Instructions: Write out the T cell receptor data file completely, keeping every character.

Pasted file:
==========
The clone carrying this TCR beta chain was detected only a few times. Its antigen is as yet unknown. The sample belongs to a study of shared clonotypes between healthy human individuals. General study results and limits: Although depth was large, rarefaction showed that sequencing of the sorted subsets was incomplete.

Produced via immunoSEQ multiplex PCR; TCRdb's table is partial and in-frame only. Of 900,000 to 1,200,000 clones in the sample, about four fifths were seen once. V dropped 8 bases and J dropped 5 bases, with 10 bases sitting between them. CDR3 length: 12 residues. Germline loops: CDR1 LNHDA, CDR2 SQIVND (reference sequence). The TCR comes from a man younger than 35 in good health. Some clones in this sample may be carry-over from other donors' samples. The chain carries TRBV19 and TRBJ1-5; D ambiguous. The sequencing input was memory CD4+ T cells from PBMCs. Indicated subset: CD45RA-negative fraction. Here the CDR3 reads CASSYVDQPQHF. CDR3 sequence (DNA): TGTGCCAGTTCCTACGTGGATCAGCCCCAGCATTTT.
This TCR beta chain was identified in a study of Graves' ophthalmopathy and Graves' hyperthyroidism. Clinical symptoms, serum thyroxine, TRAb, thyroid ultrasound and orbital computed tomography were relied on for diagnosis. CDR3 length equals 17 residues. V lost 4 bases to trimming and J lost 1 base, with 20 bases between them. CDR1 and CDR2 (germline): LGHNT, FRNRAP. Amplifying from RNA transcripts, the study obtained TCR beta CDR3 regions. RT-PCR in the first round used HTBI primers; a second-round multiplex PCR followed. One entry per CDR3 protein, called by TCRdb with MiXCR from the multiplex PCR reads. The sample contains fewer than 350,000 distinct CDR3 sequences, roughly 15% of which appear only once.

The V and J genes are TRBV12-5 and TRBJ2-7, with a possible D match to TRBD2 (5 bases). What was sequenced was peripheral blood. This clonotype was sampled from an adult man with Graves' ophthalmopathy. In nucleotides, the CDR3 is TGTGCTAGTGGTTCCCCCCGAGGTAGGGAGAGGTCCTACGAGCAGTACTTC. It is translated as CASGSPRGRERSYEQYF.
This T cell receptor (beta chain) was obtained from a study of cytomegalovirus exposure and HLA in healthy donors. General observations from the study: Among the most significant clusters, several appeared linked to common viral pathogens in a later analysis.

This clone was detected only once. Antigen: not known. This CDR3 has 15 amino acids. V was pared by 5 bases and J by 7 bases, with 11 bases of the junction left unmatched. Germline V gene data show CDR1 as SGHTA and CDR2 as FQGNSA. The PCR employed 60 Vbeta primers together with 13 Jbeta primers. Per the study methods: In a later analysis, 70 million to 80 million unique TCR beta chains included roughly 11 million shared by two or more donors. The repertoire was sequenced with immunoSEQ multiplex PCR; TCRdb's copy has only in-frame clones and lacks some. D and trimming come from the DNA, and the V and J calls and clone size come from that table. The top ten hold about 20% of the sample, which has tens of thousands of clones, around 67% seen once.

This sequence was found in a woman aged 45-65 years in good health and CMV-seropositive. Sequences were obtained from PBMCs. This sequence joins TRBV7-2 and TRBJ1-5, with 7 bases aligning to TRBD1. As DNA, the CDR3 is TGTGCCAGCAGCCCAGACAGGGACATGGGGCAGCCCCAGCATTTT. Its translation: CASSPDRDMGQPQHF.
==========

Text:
The clone carrying this TCR beta chain was detected only a few times. Its antigen is as yet unknown. The sample belongs to a study of shared clonotypes between healthy human individuals. General study results and limits: Although depth was large, rarefaction showed that sequencing of the sorted subsets was incomplete.

Produced via immunoSEQ multiplex PCR; TCRdb's table is partial and in-frame only. Of 900,000 to 1,200,000 clones in the sample, about four fifths were seen once. V dropped 8 bases and J dropped 5 bases, with 10 bases sitting between them. CDR3 length: 12 residues. Germline loops: CDR1 LNHDA, CDR2 SQIVND (reference sequence). The TCR comes from a man younger than 35 in good health. Some clones in this sample may be carry-over from other donors' samples. The chain carries TRBV19 and TRBJ1-5; D ambiguous. The sequencing input was memory CD4+ T cells from PBMCs. Indicated subset: CD45RA-negative fraction. Here the CDR3 reads CASSYVDQPQHF. CDR3 sequence (DNA): TGTGCCAGTTCCTACGTGGATCAGCCCCAGCATTTT.
This TCR beta chain was identified in a study of Graves' ophthalmopathy and Graves' hyperthyroidism. Clinical symptoms, serum thyroxine, TRAb, thyroid ultrasound and orbital computed tomography were relied on for diagnosis. CDR3 length equals 17 residues. V lost 4 bases to trimming and J lost 1 base, with 20 bases between them. CDR1 and CDR2 (germline): LGHNT, FRNRAP. Amplifying from RNA transcripts, the study obtained TCR beta CDR3 regions. RT-PCR in the first round used HTBI primers; a second-round multiplex PCR followed. One entry per CDR3 protein, called by TCRdb with MiXCR from the multiplex PCR reads. The sample contains fewer than 350,000 distinct CDR3 sequences, roughly 15% of which appear only once.

The V and J genes are TRBV12-5 and TRBJ2-7, with a possible D match to TRBD2 (5 bases). What was sequenced was peripheral blood. This clonotype was sampled from an adult man with Graves' ophthalmopathy. In nucleotides, the CDR3 is TGTGCTAGTGGTTCCCCCCGAGGTAGGGAGAGGTCCTACGAGCAGTACTTC. It is translated as CASGSPRGRERSYEQYF.
This T cell receptor (beta chain) was obtained from a study of cytomegalovirus exposure and HLA in healthy donors. General observations from the study: Among the most significant clusters, several appeared linked to common viral pathogens in a later analysis.

This clone was detected only once. Antigen: not known. This CDR3 has 15 amino acids. V was pared by 5 bases and J by 7 bases, with 11 bases of the junction left unmatched. Germline V gene data show CDR1 as SGHTA and CDR2 as FQGNSA. The PCR employed 60 Vbeta primers together with 13 Jbeta primers. Per the study methods: In a later analysis, 70 million to 80 million unique TCR beta chains included roughly 11 million shared by two or more donors. The repertoire was sequenced with immunoSEQ multiplex PCR; TCRdb's copy has only in-frame clones and lacks some. D and trimming come from the DNA, and the V and J calls and clone size come from that table. The top ten hold about 20% of the sample, which has tens of thousands of clones, around 67% seen once.

This sequence was found in a woman aged 45-65 years in good health and CMV-seropositive. Sequences were obtained from PBMCs. This sequence joins TRBV7-2 and TRBJ1-5, with 7 bases aligning to TRBD1. As DNA, the CDR3 is TGTGCCAGCAGCCCAGACAGGGACATGGGGCAGCCCCAGCATTTT. Its translation: CASSPDRDMGQPQHF.